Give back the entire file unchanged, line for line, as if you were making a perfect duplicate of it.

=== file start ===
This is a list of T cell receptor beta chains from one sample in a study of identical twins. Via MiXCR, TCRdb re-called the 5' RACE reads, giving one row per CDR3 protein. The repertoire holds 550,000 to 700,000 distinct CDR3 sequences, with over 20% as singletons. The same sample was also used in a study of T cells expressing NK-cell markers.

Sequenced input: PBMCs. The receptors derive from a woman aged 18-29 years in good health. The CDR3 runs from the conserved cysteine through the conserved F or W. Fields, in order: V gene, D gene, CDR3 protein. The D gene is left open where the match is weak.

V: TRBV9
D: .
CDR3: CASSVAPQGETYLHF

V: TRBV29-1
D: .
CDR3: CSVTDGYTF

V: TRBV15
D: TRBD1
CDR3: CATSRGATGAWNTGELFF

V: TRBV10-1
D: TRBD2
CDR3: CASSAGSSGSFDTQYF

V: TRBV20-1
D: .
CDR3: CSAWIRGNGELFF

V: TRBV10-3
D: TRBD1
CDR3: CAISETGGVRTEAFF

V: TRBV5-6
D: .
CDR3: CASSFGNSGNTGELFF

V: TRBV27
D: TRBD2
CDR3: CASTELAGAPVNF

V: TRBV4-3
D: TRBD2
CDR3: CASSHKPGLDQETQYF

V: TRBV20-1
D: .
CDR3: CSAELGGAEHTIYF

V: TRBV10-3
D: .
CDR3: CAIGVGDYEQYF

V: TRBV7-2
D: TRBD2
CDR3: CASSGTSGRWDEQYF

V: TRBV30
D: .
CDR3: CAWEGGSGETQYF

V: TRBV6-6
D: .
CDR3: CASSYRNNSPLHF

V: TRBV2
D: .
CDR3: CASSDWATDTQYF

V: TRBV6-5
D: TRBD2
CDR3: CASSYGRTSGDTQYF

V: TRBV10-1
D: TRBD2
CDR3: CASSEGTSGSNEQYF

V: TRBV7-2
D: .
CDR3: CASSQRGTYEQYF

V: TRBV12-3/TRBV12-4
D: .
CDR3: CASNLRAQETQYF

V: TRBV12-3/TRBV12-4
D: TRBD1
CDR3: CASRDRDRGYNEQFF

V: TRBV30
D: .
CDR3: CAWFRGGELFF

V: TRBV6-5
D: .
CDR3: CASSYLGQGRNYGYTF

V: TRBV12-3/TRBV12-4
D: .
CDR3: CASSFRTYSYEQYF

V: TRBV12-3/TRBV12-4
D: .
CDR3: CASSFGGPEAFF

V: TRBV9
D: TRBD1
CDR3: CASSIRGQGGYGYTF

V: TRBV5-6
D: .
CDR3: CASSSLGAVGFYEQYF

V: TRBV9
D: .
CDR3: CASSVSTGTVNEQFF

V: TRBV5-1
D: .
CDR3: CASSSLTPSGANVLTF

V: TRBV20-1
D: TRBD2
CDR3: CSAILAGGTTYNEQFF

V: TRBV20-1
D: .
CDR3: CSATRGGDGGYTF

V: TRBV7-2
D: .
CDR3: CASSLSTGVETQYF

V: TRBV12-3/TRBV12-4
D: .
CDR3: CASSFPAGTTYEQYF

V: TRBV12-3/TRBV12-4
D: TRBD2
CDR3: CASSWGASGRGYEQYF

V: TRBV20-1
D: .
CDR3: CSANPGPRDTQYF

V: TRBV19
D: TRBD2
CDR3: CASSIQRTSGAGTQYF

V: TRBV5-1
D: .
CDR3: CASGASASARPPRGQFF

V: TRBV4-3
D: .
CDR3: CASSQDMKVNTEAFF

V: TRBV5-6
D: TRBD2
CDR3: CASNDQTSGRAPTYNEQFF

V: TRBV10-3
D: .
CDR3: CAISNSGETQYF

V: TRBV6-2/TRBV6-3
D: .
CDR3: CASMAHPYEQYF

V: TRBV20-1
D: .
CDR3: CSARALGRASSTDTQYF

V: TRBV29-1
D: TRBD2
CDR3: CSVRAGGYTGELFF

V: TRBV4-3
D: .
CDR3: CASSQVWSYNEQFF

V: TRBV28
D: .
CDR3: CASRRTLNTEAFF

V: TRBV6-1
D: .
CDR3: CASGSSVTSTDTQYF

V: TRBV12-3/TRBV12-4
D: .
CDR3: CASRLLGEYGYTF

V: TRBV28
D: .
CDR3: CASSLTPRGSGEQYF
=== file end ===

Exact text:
This is a list of T cell receptor beta chains from one sample in a study of identical twins. Via MiXCR, TCRdb re-called the 5' RACE reads, giving one row per CDR3 protein. The repertoire holds 550,000 to 700,000 distinct CDR3 sequences, with over 20% as singletons. The same sample was also used in a study of T cells expressing NK-cell markers.

Sequenced input: PBMCs. The receptors derive from a woman aged 18-29 years in good health. The CDR3 runs from the conserved cysteine through the conserved F or W. Fields, in order: V gene, D gene, CDR3 protein. The D gene is left open where the match is weak.

V: TRBV9
D: .
CDR3: CASSVAPQGETYLHF

V: TRBV29-1
D: .
CDR3: CSVTDGYTF

V: TRBV15
D: TRBD1
CDR3: CATSRGATGAWNTGELFF

V: TRBV10-1
D: TRBD2
CDR3: CASSAGSSGSFDTQYF

V: TRBV20-1
D: .
CDR3: CSAWIRGNGELFF

V: TRBV10-3
D: TRBD1
CDR3: CAISETGGVRTEAFF

V: TRBV5-6
D: .
CDR3: CASSFGNSGNTGELFF

V: TRBV27
D: TRBD2
CDR3: CASTELAGAPVNF

V: TRBV4-3
D: TRBD2
CDR3: CASSHKPGLDQETQYF

V: TRBV20-1
D: .
CDR3: CSAELGGAEHTIYF

V: TRBV10-3
D: .
CDR3: CAIGVGDYEQYF

V: TRBV7-2
D: TRBD2
CDR3: CASSGTSGRWDEQYF

V: TRBV30
D: .
CDR3: CAWEGGSGETQYF

V: TRBV6-6
D: .
CDR3: CASSYRNNSPLHF

V: TRBV2
D: .
CDR3: CASSDWATDTQYF

V: TRBV6-5
D: TRBD2
CDR3: CASSYGRTSGDTQYF

V: TRBV10-1
D: TRBD2
CDR3: CASSEGTSGSNEQYF

V: TRBV7-2
D: .
CDR3: CASSQRGTYEQYF

V: TRBV12-3/TRBV12-4
D: .
CDR3: CASNLRAQETQYF

V: TRBV12-3/TRBV12-4
D: TRBD1
CDR3: CASRDRDRGYNEQFF

V: TRBV30
D: .
CDR3: CAWFRGGELFF

V: TRBV6-5
D: .
CDR3: CASSYLGQGRNYGYTF

V: TRBV12-3/TRBV12-4
D: .
CDR3: CASSFRTYSYEQYF

V: TRBV12-3/TRBV12-4
D: .
CDR3: CASSFGGPEAFF

V: TRBV9
D: TRBD1
CDR3: CASSIRGQGGYGYTF

V: TRBV5-6
D: .
CDR3: CASSSLGAVGFYEQYF

V: TRBV9
D: .
CDR3: CASSVSTGTVNEQFF

V: TRBV5-1
D: .
CDR3: CASSSLTPSGANVLTF

V: TRBV20-1
D: TRBD2
CDR3: CSAILAGGTTYNEQFF

V: TRBV20-1
D: .
CDR3: CSATRGGDGGYTF

V: TRBV7-2
D: .
CDR3: CASSLSTGVETQYF

V: TRBV12-3/TRBV12-4
D: .
CDR3: CASSFPAGTTYEQYF

V: TRBV12-3/TRBV12-4
D: TRBD2
CDR3: CASSWGASGRGYEQYF

V: TRBV20-1
D: .
CDR3: CSANPGPRDTQYF

V: TRBV19
D: TRBD2
CDR3: CASSIQRTSGAGTQYF

V: TRBV5-1
D: .
CDR3: CASGASASARPPRGQFF

V: TRBV4-3
D: .
CDR3: CASSQDMKVNTEAFF

V: TRBV5-6
D: TRBD2
CDR3: CASNDQTSGRAPTYNEQFF

V: TRBV10-3
D: .
CDR3: CAISNSGETQYF

V: TRBV6-2/TRBV6-3
D: .
CDR3: CASMAHPYEQYF

V: TRBV20-1
D: .
CDR3: CSARALGRASSTDTQYF

V: TRBV29-1
D: TRBD2
CDR3: CSVRAGGYTGELFF

V: TRBV4-3
D: .
CDR3: CASSQVWSYNEQFF

V: TRBV28
D: .
CDR3: CASRRTLNTEAFF

V: TRBV6-1
D: .
CDR3: CASGSSVTSTDTQYF

V: TRBV12-3/TRBV12-4
D: .
CDR3: CASRLLGEYGYTF

V: TRBV28
D: .
CDR3: CASSLTPRGSGEQYF